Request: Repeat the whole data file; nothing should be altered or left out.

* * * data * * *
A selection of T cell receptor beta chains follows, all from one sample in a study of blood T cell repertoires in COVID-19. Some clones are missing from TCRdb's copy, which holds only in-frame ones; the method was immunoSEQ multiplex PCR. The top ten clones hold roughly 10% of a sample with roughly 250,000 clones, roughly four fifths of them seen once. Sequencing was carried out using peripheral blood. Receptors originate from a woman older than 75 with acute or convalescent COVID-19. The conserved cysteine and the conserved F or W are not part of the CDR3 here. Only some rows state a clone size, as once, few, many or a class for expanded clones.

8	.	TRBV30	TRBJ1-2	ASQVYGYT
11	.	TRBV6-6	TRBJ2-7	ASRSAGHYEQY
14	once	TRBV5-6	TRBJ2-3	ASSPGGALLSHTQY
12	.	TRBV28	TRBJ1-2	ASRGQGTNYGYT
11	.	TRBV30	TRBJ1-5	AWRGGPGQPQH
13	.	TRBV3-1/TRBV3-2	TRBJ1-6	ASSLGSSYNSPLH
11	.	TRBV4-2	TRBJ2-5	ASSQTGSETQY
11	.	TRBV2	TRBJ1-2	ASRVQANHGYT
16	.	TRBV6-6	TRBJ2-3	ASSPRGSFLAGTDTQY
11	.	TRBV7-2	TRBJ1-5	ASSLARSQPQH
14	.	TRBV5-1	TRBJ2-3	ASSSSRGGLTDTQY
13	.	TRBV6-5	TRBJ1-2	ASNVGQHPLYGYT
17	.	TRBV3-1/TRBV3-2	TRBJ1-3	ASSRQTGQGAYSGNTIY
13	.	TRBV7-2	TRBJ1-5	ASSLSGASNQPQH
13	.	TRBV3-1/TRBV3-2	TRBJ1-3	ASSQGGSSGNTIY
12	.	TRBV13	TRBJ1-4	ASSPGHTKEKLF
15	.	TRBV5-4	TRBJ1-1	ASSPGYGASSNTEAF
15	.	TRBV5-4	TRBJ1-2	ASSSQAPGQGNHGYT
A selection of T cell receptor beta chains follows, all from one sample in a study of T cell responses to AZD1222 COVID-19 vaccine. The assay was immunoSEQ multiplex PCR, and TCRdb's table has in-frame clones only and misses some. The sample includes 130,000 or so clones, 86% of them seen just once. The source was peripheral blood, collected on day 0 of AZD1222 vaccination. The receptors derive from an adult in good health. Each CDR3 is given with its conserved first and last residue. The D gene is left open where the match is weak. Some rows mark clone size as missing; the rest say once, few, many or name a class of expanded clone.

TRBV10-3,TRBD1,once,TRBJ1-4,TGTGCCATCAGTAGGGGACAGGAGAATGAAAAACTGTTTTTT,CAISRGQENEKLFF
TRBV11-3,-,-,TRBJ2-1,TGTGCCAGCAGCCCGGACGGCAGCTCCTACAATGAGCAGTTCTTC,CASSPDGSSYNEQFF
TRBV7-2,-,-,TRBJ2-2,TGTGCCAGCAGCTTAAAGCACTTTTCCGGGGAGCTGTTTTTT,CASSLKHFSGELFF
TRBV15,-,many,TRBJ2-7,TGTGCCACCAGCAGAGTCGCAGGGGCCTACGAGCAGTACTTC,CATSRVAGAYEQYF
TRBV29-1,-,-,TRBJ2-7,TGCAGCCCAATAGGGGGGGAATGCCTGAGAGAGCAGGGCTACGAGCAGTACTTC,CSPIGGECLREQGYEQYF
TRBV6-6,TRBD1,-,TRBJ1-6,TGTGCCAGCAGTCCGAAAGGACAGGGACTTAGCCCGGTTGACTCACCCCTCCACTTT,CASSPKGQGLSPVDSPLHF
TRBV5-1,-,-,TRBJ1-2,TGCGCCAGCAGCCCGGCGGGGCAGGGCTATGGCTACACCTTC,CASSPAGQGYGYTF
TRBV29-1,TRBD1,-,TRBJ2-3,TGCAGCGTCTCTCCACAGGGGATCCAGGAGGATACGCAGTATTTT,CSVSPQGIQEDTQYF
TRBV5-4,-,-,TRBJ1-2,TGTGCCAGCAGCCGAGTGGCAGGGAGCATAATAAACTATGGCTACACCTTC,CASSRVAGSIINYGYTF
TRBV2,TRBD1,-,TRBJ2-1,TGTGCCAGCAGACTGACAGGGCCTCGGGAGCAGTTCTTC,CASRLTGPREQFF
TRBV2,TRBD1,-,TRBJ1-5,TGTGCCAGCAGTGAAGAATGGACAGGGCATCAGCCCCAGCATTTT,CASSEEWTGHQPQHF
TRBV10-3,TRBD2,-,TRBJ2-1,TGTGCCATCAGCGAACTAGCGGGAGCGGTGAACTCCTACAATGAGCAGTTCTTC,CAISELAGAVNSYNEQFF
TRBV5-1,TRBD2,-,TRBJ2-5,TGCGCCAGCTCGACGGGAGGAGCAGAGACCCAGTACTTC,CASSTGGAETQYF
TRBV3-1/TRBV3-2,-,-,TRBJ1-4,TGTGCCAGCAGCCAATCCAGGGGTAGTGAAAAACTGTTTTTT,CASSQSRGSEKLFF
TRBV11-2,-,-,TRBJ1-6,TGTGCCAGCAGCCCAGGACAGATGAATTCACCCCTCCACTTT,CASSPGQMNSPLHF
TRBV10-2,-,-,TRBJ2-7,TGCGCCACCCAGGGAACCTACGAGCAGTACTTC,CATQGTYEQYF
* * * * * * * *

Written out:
A selection of T cell receptor beta chains follows, all from one sample in a study of blood T cell repertoires in COVID-19. Some clones are missing from TCRdb's copy, which holds only in-frame ones; the method was immunoSEQ multiplex PCR. The top ten clones hold roughly 10% of a sample with roughly 250,000 clones, roughly four fifths of them seen once. Sequencing was carried out using peripheral blood. Receptors originate from a woman older than 75 with acute or convalescent COVID-19. The conserved cysteine and the conserved F or W are not part of the CDR3 here. Only some rows state a clone size, as once, few, many or a class for expanded clones.

8	.	TRBV30	TRBJ1-2	ASQVYGYT
11	.	TRBV6-6	TRBJ2-7	ASRSAGHYEQY
14	once	TRBV5-6	TRBJ2-3	ASSPGGALLSHTQY
12	.	TRBV28	TRBJ1-2	ASRGQGTNYGYT
11	.	TRBV30	TRBJ1-5	AWRGGPGQPQH
13	.	TRBV3-1/TRBV3-2	TRBJ1-6	ASSLGSSYNSPLH
11	.	TRBV4-2	TRBJ2-5	ASSQTGSETQY
11	.	TRBV2	TRBJ1-2	ASRVQANHGYT
16	.	TRBV6-6	TRBJ2-3	ASSPRGSFLAGTDTQY
11	.	TRBV7-2	TRBJ1-5	ASSLARSQPQH
14	.	TRBV5-1	TRBJ2-3	ASSSSRGGLTDTQY
13	.	TRBV6-5	TRBJ1-2	ASNVGQHPLYGYT
17	.	TRBV3-1/TRBV3-2	TRBJ1-3	ASSRQTGQGAYSGNTIY
13	.	TRBV7-2	TRBJ1-5	ASSLSGASNQPQH
13	.	TRBV3-1/TRBV3-2	TRBJ1-3	ASSQGGSSGNTIY
12	.	TRBV13	TRBJ1-4	ASSPGHTKEKLF
15	.	TRBV5-4	TRBJ1-1	ASSPGYGASSNTEAF
15	.	TRBV5-4	TRBJ1-2	ASSSQAPGQGNHGYT
A selection of T cell receptor beta chains follows, all from one sample in a study of T cell responses to AZD1222 COVID-19 vaccine. The assay was immunoSEQ multiplex PCR, and TCRdb's table has in-frame clones only and misses some. The sample includes 130,000 or so clones, 86% of them seen just once. The source was peripheral blood, collected on day 0 of AZD1222 vaccination. The receptors derive from an adult in good health. Each CDR3 is given with its conserved first and last residue. The D gene is left open where the match is weak. Some rows mark clone size as missing; the rest say once, few, many or name a class of expanded clone.

TRBV10-3,TRBD1,once,TRBJ1-4,TGTGCCATCAGTAGGGGACAGGAGAATGAAAAACTGTTTTTT,CAISRGQENEKLFF
TRBV11-3,-,-,TRBJ2-1,TGTGCCAGCAGCCCGGACGGCAGCTCCTACAATGAGCAGTTCTTC,CASSPDGSSYNEQFF
TRBV7-2,-,-,TRBJ2-2,TGTGCCAGCAGCTTAAAGCACTTTTCCGGGGAGCTGTTTTTT,CASSLKHFSGELFF
TRBV15,-,many,TRBJ2-7,TGTGCCACCAGCAGAGTCGCAGGGGCCTACGAGCAGTACTTC,CATSRVAGAYEQYF
TRBV29-1,-,-,TRBJ2-7,TGCAGCCCAATAGGGGGGGAATGCCTGAGAGAGCAGGGCTACGAGCAGTACTTC,CSPIGGECLREQGYEQYF
TRBV6-6,TRBD1,-,TRBJ1-6,TGTGCCAGCAGTCCGAAAGGACAGGGACTTAGCCCGGTTGACTCACCCCTCCACTTT,CASSPKGQGLSPVDSPLHF
TRBV5-1,-,-,TRBJ1-2,TGCGCCAGCAGCCCGGCGGGGCAGGGCTATGGCTACACCTTC,CASSPAGQGYGYTF
TRBV29-1,TRBD1,-,TRBJ2-3,TGCAGCGTCTCTCCACAGGGGATCCAGGAGGATACGCAGTATTTT,CSVSPQGIQEDTQYF
TRBV5-4,-,-,TRBJ1-2,TGTGCCAGCAGCCGAGTGGCAGGGAGCATAATAAACTATGGCTACACCTTC,CASSRVAGSIINYGYTF
TRBV2,TRBD1,-,TRBJ2-1,TGTGCCAGCAGACTGACAGGGCCTCGGGAGCAGTTCTTC,CASRLTGPREQFF
TRBV2,TRBD1,-,TRBJ1-5,TGTGCCAGCAGTGAAGAATGGACAGGGCATCAGCCCCAGCATTTT,CASSEEWTGHQPQHF
TRBV10-3,TRBD2,-,TRBJ2-1,TGTGCCATCAGCGAACTAGCGGGAGCGGTGAACTCCTACAATGAGCAGTTCTTC,CAISELAGAVNSYNEQFF
TRBV5-1,TRBD2,-,TRBJ2-5,TGCGCCAGCTCGACGGGAGGAGCAGAGACCCAGTACTTC,CASSTGGAETQYF
TRBV3-1/TRBV3-2,-,-,TRBJ1-4,TGTGCCAGCAGCCAATCCAGGGGTAGTGAAAAACTGTTTTTT,CASSQSRGSEKLFF
TRBV11-2,-,-,TRBJ1-6,TGTGCCAGCAGCCCAGGACAGATGAATTCACCCCTCCACTTT,CASSPGQMNSPLHF
TRBV10-2,-,-,TRBJ2-7,TGCGCCACCCAGGGAACCTACGAGCAGTACTTC,CATQGTYEQYF